callout

Clark Foreman Papers


Clark Howell Foreman taught political science at Black Mountain College (Black Mountain, North Carolina) during the 1943-1944 school year. Black Mountain College was an experimental school located in Black Mountain, N.C. Established in 1933 by John A. Rice and others, the purpose of the college was to educate the whole person, with an emphasis on the role of the arts and creative thinking.Clark Foreman's papers contain letters and articles related to Black Mountain College, conflicts between members of the college community, and racial integration.

Title

Clark Foreman Papers

Collection Number

PC.1545

Date(s)

1942 - 1944

Language

English

Physical Description
Items
12
Folder
1
Abstract

Clark Howell Foreman taught political science at Black Mountain College (Black Mountain, North Carolina) during the 1943-1944 school year. Black Mountain College was an experimental school located in Black Mountain, N.C. Established in 1933 by John A. Rice and others, the purpose of the college was to educate the whole person, with an emphasis on the role of the arts and creative thinking.

Clark Foreman's papers contain letters and articles related to Black Mountain College, conflicts between members of the college community, and racial integration.

Physical Location

For current information on the location ofthese materials, please consult the Western Regional Archives.

Creator

Foreman, Clark, 1902-1977

Repository

Western Regional Archives, State Archives of North Carolina


Available for research.


Copyright is retained by the authors of these materials, or their descendants, as stipulated by United States copyright law (Title 17 US Code). Individual researchers are responsible for using these materials in conformance with copyright law as well as any donor restrictions accompanying the materials.


Processed by Ashley Yandle, February 20, 2002

Encoded by Ashley Yandle, February, 2002; additional encoding, May, 2010

Note: This collection was processed with the support of a grant from the National Endowment for the Humanities.


Clark Howell Foreman (1902-1977), an advocate for civil rights in the South, taught political science at Black Mountain College during the 1943-1944 school year.

Black Mountain College was an experimental school located in Black Mountain, N.C. Established in 1933 by John A. Rice and others, the purpose of the college was to educate the whole person, with an emphasis on the role of the arts and creative thinking. Despite the fact that Black Mountain College could rarely offer faculty more than room and board, a number of important teachers and artists were drawn to the school as part of the regular faculty or to participate in the school's Summer Institutes. Josef and Anni Albers, John Cage, Robert Creeley, Merce Cunningham, Max Dehn, Joseph Fiore, Buckminister Fuller, Edward Lowinsky, Robert Motherwell, Charles Olson, M.C. Richards, and Xanti Schawinsky were only a few of those who taught at Black Mountain College. In addition, the success of several of the college's students (such as Ruth Asawa, Edward Dorn, Kenneth Noland, and Robert Rauschenberg) helped to further the college's reputation in the area of the arts and the avant garde.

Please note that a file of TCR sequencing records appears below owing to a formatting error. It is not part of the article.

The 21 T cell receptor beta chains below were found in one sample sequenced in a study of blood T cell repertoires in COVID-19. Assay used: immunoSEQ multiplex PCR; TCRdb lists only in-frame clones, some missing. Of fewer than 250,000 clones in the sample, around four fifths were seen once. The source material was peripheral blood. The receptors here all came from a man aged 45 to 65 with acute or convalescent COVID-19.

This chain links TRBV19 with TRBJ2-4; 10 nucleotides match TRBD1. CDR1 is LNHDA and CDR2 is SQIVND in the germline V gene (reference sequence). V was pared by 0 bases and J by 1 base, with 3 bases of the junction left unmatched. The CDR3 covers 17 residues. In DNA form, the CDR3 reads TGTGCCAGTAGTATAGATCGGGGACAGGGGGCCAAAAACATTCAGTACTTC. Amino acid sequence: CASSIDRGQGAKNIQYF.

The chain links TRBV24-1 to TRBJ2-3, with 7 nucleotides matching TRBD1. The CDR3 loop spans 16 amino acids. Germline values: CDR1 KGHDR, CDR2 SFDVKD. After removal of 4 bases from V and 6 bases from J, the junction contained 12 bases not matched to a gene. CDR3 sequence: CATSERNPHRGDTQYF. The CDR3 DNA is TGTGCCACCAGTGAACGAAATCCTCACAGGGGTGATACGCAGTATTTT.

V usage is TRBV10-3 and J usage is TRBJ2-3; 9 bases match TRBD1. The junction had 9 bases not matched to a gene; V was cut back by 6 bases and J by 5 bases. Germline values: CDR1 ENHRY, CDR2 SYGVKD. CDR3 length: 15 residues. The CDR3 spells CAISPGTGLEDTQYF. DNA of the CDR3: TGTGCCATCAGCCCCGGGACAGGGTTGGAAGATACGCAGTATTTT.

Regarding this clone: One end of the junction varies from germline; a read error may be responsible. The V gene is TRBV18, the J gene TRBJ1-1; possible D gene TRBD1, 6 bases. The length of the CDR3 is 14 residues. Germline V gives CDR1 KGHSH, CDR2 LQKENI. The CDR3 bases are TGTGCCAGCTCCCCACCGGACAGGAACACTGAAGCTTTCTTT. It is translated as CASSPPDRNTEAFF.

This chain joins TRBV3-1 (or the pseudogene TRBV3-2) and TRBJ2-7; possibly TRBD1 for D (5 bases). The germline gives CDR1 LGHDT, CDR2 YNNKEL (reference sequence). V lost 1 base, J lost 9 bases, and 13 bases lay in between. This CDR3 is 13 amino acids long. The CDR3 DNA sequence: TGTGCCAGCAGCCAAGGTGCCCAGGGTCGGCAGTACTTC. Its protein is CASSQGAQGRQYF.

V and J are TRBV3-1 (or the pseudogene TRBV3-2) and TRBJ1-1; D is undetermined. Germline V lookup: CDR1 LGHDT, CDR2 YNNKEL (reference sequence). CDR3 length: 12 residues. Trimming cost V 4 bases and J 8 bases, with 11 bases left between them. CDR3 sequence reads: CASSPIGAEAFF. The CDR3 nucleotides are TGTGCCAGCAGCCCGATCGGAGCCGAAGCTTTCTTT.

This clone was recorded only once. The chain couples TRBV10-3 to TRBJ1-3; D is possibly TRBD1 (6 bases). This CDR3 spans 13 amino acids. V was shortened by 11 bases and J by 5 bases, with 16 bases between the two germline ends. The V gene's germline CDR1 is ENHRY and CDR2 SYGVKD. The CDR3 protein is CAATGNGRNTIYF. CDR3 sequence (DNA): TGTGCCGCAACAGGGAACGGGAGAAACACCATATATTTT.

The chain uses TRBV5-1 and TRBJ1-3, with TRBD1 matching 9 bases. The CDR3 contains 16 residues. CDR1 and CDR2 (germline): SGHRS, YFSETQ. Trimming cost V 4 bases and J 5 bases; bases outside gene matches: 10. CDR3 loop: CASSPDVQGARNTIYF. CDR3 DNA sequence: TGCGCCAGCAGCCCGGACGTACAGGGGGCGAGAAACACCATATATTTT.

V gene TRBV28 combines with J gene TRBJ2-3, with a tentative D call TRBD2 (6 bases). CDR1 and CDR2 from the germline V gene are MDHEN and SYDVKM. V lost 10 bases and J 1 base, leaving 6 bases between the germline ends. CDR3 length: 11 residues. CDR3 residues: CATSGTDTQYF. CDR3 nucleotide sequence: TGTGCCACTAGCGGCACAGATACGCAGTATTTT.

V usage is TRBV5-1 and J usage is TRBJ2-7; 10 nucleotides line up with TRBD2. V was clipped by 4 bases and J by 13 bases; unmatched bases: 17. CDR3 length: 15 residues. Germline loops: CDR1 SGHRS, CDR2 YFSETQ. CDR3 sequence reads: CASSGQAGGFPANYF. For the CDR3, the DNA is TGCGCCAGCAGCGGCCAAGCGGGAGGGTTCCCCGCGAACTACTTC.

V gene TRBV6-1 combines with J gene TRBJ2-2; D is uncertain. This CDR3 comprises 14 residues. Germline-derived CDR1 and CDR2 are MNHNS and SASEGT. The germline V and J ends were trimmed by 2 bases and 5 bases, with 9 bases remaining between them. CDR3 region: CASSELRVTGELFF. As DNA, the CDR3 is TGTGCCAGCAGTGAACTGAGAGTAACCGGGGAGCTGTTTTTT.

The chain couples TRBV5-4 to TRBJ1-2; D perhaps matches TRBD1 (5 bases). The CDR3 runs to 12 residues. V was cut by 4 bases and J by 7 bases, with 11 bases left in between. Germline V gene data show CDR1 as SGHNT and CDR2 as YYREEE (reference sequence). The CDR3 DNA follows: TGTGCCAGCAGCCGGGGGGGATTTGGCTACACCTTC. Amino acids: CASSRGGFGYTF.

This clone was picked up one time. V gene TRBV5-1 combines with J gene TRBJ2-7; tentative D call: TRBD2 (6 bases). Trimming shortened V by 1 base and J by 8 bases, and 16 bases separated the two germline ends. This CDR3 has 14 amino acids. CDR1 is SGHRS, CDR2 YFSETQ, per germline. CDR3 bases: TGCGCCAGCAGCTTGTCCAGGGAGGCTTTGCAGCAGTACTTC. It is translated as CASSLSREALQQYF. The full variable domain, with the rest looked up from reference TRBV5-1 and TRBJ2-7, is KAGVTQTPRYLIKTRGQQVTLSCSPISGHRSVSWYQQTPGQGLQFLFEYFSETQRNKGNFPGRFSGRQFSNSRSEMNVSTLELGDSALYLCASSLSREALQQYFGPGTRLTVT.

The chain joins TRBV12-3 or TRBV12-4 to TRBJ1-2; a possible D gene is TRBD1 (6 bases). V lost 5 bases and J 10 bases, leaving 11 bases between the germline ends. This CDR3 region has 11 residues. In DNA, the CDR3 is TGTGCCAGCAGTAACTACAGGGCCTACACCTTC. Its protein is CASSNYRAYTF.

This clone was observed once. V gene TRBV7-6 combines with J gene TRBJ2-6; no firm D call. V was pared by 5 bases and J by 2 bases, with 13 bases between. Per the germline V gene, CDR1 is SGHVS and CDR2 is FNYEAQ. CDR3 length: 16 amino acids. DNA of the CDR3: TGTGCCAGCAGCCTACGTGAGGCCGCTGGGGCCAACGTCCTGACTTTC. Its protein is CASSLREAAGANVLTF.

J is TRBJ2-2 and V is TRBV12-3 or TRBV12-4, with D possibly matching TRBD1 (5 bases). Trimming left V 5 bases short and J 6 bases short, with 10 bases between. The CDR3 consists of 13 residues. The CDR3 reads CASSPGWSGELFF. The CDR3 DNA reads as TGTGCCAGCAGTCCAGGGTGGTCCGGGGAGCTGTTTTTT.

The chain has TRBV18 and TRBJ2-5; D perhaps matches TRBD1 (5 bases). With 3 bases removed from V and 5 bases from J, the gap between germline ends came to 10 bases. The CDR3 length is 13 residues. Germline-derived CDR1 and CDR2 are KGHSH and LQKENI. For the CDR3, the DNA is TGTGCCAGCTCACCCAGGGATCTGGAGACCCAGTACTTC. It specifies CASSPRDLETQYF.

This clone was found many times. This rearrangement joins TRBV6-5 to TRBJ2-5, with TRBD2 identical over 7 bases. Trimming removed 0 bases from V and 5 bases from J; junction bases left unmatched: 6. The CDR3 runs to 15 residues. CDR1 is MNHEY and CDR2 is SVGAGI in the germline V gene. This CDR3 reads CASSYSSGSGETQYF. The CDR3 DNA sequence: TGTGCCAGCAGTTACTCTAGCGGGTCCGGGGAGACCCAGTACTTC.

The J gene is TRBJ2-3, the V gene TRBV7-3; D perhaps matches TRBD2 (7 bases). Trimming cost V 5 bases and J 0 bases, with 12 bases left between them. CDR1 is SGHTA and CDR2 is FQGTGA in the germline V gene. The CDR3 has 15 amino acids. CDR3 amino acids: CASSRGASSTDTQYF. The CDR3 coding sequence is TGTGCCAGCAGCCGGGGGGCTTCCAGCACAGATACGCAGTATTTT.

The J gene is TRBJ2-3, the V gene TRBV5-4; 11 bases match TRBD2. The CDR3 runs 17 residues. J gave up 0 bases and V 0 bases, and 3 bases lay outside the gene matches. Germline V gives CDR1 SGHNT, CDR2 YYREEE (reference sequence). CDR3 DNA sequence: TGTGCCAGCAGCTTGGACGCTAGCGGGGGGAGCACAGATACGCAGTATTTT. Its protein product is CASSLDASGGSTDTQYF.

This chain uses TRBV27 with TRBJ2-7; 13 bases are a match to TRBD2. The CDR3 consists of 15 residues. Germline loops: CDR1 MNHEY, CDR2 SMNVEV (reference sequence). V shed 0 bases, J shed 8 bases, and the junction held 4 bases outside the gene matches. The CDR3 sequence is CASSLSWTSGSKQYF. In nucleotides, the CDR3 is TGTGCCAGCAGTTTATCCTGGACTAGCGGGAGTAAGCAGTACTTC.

The character and focus of Black Mountain College shifted over time, according to the make-up of the faculty and students. Personal and ideological conflicts were common and sometimes lead to major changes in the college community. Lack of funds added to the stress of the situation, as did the school's physical isolation and its sometimes strained relations with the local population. Eventually, the student enrollment and available funds dwindled until the college was forced to close in 1956.


Clark Howell Foreman (1902-1977), an advocate for civil rights in the South, taught political science at Black Mountain College during the 1943-1944 school year.

Black Mountain College was an experimental school located in Black Mountain, N.C. Established in 1933 by John A. Rice and others, the purpose of the college was to educate the whole person, with an emphasis on the role of the arts and creative thinking. Despite the fact that Black Mountain College could rarely offer faculty more than room and board, a number of important teachers and artists were drawn to the school as part of the regular faculty or to participate in the school's Summer Institutes. Josef and Anni Albers, John Cage, Robert Creeley, Merce Cunningham, Max Dehn, Joseph Fiore, Buckminister Fuller, Edward Lowinsky, Robert Motherwell, Charles Olson, M.C. Richards, and Xanti Schawinsky were only a few of those who taught at Black Mountain College. In addition, the success of several of the college's students (such as Ruth Asawa, Edward Dorn, Kenneth Noland, and Robert Rauschenberg) helped to further the college's reputation in the area of the arts and the avant garde.